I am a hospital volunteer. One day I arrived and was told immediately that the patient in 4B was giving candy to anyone who came into her room. Well, you can imagine the rapid response she got when her bell rang. Indeed, staff and volunteers began to offer behavior by sticking our heads in just to see if she needed anything. Since that day, I have called it a "nurse trap."
Off the Beaten Path
Daniel J Radziej - Animal Ambassadors - South Africa
Here is a remarkable story of a leopard, a desert, and a clicker trainer. It may suggest a brand-new tool for track and study animals in the wild-and the National Geographic was there to film the whole thing.
There's now a national agility organization and competition for cats. The cats learn to run across obstacles around the house, sometimes for clicks and treats but more often for clicks and chasing a feather lure or some other toy through the course. Cats love it and take well to running new courses in new places. The courses are set up inside an area fenced with special wire net panels that cats can't climb, so there's no risk of contestants going AWOL. The first major competition was won by an eight month old Himalayan kitten (a long-haired breed you'd expect to be a couch potato, but not this one.)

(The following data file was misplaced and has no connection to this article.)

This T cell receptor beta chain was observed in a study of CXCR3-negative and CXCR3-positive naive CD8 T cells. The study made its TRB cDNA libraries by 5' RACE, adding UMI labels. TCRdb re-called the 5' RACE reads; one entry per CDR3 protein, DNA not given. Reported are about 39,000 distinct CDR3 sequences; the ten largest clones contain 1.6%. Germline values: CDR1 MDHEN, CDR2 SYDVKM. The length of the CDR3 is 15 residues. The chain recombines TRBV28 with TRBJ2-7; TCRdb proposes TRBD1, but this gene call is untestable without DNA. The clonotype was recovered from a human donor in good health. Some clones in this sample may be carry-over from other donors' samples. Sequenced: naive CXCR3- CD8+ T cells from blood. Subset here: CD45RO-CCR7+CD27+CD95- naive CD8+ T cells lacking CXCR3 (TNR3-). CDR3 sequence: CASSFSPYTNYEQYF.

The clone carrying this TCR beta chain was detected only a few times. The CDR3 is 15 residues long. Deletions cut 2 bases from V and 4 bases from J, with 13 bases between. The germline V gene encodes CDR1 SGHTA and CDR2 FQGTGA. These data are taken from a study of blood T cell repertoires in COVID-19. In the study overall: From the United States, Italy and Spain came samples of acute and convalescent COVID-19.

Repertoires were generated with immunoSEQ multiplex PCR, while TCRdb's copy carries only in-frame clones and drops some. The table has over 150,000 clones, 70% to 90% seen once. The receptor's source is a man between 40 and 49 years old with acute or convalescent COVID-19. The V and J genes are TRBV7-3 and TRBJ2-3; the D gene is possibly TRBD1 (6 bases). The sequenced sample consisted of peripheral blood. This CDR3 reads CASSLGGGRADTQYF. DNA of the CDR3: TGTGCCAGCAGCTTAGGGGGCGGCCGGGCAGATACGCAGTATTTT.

When I got Josey, my first horse, I was thirteen and she was six months old. I trained her myself, without any experience or experienced help. How on earth did I do it? I wonder now. I had some books, but they were much farther down the road of understanding than I was. As I say in my new novel, Shaper, it was like trying to read Shakespeare without even knowing the alphabet. Josey and I survived.